Suppose that your child or your student has just completed a praise-worthy task: Helped a friend with homework, took out the trash without being asked, written a thank you note. Which form of reinforcing feedback would you use?
- It was a good thing to help your friend.
- You are a good friend.
If you picked, “A. It was a good thing to help your friend,” then you are of the mindset that praising the behavior, not the person, promotes growth – the reinforced behavior will continue to develop with effort. Perhaps you have learned from the “growth mindset” movement that praise which “labels” the person (you are a good friend) is static and impedes development. You either are, or you aren’t, so making an effort doesn’t count for much.
However, as it turns out, if you want to build character, then saying “You are a good friend” is the right kind of feedback. Being told that I am a kind person, a truthful person, a generous person—forms my identity. It’s who I am. When I see another student being bullied, I am more likely to speak up because I am a kind and a truthful person, not because I did a random act of kindness last week.
This ground-breaking, paradigm shifting research by psychologist Joan Grusec is presented in Adam Grant’s new book Originals: How Non-Conformists Move the World. Grant defines “original” the dictionary way: A thing of singular or unique character; a person who is different from other people in an appealing or interesting way; a person of fresh initiative or inventive capacity.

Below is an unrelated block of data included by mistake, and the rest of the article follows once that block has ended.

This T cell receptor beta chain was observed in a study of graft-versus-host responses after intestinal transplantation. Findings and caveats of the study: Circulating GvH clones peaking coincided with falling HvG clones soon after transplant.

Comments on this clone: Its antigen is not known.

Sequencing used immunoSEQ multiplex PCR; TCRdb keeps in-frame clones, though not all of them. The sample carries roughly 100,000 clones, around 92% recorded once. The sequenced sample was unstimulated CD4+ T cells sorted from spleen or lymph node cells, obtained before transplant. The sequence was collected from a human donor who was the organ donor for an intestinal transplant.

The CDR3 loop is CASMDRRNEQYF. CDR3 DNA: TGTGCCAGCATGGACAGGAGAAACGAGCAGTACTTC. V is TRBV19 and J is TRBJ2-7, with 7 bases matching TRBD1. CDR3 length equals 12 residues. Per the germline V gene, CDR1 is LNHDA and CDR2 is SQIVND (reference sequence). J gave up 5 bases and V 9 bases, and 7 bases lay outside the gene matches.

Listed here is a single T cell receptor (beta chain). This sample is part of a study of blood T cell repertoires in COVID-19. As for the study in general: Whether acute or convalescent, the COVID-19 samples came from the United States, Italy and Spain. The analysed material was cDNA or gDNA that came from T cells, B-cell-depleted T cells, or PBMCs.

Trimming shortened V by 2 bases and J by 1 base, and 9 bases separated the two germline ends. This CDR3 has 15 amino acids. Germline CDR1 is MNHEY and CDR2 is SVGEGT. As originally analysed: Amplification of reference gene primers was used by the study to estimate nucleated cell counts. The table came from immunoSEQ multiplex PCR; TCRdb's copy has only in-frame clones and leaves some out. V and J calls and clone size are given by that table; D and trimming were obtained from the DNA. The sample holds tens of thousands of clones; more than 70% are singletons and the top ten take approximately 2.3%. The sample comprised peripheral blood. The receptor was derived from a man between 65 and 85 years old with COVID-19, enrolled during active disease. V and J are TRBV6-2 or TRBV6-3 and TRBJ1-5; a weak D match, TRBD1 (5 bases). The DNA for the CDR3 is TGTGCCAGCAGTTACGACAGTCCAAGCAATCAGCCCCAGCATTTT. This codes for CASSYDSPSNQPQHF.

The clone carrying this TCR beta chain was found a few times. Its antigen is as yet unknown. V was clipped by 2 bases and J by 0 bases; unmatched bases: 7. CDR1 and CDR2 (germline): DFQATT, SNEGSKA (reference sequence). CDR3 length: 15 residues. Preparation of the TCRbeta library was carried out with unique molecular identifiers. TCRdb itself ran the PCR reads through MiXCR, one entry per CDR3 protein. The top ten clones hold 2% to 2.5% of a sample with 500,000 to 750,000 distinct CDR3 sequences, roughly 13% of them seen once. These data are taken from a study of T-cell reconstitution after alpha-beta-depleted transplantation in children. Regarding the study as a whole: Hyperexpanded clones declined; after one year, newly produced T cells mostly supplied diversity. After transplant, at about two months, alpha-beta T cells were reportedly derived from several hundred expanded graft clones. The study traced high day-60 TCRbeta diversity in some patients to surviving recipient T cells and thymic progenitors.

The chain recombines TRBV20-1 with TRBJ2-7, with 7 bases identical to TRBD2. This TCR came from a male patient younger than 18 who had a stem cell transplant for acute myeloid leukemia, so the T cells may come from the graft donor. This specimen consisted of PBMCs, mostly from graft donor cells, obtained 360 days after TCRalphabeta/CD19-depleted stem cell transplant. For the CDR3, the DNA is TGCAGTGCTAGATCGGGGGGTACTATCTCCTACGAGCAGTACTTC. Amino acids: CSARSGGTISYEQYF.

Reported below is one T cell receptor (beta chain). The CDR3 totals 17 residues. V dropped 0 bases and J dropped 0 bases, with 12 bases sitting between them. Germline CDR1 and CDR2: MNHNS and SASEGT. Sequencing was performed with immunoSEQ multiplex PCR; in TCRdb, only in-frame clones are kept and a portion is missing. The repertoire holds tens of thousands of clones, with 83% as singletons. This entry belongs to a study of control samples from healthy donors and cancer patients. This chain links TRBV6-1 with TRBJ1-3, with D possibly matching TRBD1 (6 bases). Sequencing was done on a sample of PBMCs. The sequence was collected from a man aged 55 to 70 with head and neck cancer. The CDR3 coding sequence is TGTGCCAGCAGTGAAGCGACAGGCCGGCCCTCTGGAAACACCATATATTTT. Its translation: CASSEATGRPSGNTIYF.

Today we are very interested in raising and educating originals with unique perspectives and inventive
capacities. After all, creativity is the capital of commerce. The 21st century skills are defined through the Four C’s: creativity, critical thinking, communication, and collaboration. Then, there are two more C’s: college and career readiness. And now, Grant gives us the Seventh C: Character.
What does character have to do with creativity, or its endgame, becoming an original? In the chapter “Rebel with a Cause,” Grant reports research on a group of truly world-class originals, Holocaust
rescuers. These uniquely creative individuals had similar upbringings when it came to learning values. Their parents de-emphasized rules but emphasized the universal moral values behind rules. They encouraged empathy by explaining the effects or consequences of behavior on others. Through rational explanation, moral standards became an intrinsic part of the children’s identity. These children grew up wanting to right wrongs and create a better future. And they did.
Good news! It’s not too late for us adults. Character as our identity (not our behavior) can move us to become creative originals. Reinforce your own identity with this positive feedback: I am a creative original. I choose not to sit on the sidelines. I have a singular and unique character and the inventive capacity to create a better future.
Now change your world!